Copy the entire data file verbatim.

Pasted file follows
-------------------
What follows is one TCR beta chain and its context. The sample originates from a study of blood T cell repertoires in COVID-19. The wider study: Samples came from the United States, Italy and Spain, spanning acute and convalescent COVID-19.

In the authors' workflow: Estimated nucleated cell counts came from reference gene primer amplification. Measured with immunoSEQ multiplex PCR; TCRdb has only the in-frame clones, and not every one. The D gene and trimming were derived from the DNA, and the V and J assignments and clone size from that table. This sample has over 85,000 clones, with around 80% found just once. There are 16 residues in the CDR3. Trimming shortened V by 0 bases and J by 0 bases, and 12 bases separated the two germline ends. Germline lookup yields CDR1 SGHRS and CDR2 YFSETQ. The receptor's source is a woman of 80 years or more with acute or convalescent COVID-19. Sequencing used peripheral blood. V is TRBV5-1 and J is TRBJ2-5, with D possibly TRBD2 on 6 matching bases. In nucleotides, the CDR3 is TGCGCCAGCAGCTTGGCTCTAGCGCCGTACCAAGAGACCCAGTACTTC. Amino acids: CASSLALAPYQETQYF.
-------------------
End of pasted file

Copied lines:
What follows is one TCR beta chain and its context. The sample originates from a study of blood T cell repertoires in COVID-19. The wider study: Samples came from the United States, Italy and Spain, spanning acute and convalescent COVID-19.

In the authors' workflow: Estimated nucleated cell counts came from reference gene primer amplification. Measured with immunoSEQ multiplex PCR; TCRdb has only the in-frame clones, and not every one. The D gene and trimming were derived from the DNA, and the V and J assignments and clone size from that table. This sample has over 85,000 clones, with around 80% found just once. There are 16 residues in the CDR3. Trimming shortened V by 0 bases and J by 0 bases, and 12 bases separated the two germline ends. Germline lookup yields CDR1 SGHRS and CDR2 YFSETQ. The receptor's source is a woman of 80 years or more with acute or convalescent COVID-19. Sequencing used peripheral blood. V is TRBV5-1 and J is TRBJ2-5, with D possibly TRBD2 on 6 matching bases. In nucleotides, the CDR3 is TGCGCCAGCAGCTTGGCTCTAGCGCCGTACCAAGAGACCCAGTACTTC. Amino acids: CASSLALAPYQETQYF.